Bacterial growth could reveal Earth’s origins
For years, geologists have analyzed microbes to decipher how cells functioned 3 billion years back.
Washington: For years, geologists have analyzed modern microbial mats to decipher how cells functioned as far back as 3 billion years.
Now, researchers have found a way to garner new information from cells by linking the even spacing between the thousands of tiny cones that dot the surfaces of stromatolite-forming microbial mats.
Nutrient-exchanging bacteria grow mostly on moist surfaces and collect dirt and minerals that crystallize over time.
Stromatolites are the bacteria that turn to stone just beneath the crystallized material, thereby recording their history within the crystalline skeletons.
They are considered to be the oldest fossils on Earth with patterns that also appear in cross-sectional slices of stromatolites that are 2.8 billion years old — to photosynthesis.
Scientists at MIT``s Department of Earth, Atmospheric and Planetary Sciences (EAPS) and the Russian Academy of Sciences suggest that the characteristic centimeter-scale spacing between neighboring cones that appears on modern microbial mats and the conical stromatolites they form occurs as a result of the daily competition for nutrients between neighboring mats.
By analyzing the length of the triangular patterns seen in an ancient stromatolite, for example, geologists can now infer more details about the environment in which the microbial mat lived, such as whether it lived in still or turbulent water.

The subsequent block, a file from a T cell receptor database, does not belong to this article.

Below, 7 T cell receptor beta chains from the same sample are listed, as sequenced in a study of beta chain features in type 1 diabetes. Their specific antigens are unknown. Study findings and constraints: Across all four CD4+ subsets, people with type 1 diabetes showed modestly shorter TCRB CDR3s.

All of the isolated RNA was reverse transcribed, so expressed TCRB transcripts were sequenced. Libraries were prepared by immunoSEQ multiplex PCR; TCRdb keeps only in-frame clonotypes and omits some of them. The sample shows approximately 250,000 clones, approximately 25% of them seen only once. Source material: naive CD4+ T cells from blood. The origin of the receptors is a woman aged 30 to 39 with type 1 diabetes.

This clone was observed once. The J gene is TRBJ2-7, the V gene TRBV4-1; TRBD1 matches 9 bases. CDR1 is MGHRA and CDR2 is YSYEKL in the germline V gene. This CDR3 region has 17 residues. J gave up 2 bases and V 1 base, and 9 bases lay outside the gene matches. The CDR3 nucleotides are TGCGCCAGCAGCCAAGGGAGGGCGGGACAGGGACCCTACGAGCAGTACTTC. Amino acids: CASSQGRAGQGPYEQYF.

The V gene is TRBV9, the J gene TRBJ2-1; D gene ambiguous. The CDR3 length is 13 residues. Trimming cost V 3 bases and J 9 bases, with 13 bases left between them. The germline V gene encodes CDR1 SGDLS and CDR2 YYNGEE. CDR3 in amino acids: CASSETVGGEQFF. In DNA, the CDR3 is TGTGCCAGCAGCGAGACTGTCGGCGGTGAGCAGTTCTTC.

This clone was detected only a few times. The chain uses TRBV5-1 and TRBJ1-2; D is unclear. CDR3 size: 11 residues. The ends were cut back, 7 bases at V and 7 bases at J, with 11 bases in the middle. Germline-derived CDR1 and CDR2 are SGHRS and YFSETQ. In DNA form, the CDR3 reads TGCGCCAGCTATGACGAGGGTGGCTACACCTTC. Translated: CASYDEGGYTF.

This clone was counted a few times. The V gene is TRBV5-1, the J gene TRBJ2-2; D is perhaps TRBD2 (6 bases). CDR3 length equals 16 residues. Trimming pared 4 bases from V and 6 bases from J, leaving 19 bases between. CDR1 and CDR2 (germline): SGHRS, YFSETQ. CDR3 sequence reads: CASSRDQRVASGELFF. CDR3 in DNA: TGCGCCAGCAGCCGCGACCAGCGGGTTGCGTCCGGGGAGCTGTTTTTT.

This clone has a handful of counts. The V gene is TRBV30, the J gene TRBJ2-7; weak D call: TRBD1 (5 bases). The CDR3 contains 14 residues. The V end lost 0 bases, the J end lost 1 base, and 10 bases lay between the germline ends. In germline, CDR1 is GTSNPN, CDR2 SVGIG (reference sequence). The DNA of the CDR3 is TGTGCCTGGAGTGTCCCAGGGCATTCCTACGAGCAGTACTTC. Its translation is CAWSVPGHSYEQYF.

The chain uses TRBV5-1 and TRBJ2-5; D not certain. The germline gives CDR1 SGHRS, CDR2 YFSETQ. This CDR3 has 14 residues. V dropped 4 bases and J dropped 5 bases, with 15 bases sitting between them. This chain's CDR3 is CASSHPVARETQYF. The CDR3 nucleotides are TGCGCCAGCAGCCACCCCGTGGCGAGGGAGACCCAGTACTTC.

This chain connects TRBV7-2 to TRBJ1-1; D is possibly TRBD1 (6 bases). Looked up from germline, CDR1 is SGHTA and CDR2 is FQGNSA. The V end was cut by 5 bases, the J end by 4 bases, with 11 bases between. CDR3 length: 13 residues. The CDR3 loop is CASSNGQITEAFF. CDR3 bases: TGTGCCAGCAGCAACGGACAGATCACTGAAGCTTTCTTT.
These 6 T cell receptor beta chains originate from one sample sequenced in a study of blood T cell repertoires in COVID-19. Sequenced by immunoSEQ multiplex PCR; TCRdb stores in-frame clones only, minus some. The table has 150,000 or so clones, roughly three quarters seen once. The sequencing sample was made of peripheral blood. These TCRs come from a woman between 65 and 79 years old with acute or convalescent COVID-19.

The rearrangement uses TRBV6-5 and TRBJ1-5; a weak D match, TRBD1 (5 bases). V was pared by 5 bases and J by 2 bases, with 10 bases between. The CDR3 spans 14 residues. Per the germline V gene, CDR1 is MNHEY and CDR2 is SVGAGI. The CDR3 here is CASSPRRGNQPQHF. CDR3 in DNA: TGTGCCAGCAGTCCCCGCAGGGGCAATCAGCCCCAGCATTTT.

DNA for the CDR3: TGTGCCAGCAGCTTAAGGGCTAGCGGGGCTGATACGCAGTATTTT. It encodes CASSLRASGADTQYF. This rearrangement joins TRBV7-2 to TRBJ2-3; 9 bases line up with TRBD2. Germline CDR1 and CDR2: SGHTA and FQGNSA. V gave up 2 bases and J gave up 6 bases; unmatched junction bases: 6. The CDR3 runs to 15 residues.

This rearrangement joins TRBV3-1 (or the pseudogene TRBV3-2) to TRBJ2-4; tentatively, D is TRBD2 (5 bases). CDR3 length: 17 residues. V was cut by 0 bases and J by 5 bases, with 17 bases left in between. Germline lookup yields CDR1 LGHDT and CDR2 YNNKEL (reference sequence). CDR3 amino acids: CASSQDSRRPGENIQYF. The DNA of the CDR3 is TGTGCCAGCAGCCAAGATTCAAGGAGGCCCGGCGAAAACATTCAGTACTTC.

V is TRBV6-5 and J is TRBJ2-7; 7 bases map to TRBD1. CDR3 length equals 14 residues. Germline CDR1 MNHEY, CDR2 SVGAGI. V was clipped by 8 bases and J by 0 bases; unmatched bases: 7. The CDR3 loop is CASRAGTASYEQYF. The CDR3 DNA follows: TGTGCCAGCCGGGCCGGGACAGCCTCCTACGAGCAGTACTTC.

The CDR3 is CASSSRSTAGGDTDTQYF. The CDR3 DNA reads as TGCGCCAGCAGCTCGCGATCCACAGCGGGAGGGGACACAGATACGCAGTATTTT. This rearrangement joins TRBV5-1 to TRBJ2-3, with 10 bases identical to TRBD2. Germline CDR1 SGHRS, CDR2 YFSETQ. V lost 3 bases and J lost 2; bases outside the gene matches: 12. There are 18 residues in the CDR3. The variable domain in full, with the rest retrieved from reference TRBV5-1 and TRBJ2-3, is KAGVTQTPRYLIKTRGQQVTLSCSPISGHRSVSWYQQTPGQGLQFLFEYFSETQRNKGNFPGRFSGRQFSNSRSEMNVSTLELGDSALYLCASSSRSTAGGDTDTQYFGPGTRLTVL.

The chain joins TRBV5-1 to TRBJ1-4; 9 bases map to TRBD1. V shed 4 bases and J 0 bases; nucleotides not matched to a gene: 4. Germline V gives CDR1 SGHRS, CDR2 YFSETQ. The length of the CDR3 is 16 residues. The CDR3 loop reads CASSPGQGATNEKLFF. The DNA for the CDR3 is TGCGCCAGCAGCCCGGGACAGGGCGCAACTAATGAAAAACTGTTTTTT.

The scientists proposed that the pattern was not coincidental and could pertain to a biophysical process, such as how the bacteria compete for nutrients.
By studying photosynthesis, they formed a better understanding of how a mat consumes nutrients from its surroundings over the course of a day, and then metabolizes, or breaks down, those nutrients for energy.
It takes in nutrients like inorganic carbon from its immediate surroundings and uses energy from sunlight to build sugars and new bacteria.
As these nutrients become locally depleted, the mat starts to consume nutrients from larger distances.
At nighttime when it is dark and photosynthesis is not possible, nutrients return to the water immediately surrounding the mat.
The researchers reasoned that in order to avoid direct competition for nutrients, the spacing between mats must be influenced by diffusion, or how molecules spread out over time.
In this case, diffusion is itself influenced by the amount of time a mat is metabolically active, which varies over the course of a day due to changes in sunlight. Therefore, the spacing between cones records the maximum distance that mats can compete with one another to metabolize nutrients that are spread by diffusion and later replenished at night.
After testing this theory on cultures in the lab, the researchers confirmed their hypothesis through fieldwork in Yellowstone, where the centimeter spacing between mats corresponds to their metabolic period of about 20 hours.
That the spacing pattern corresponds to the mats`` metabolic period — and is also seen in ancient rocks — shows that the same basic physical processes of diffusion and competition seen today were happening billions of years ago, long before complex life appeared.
The study has been published in the Proceedings of the National Academy of Science. (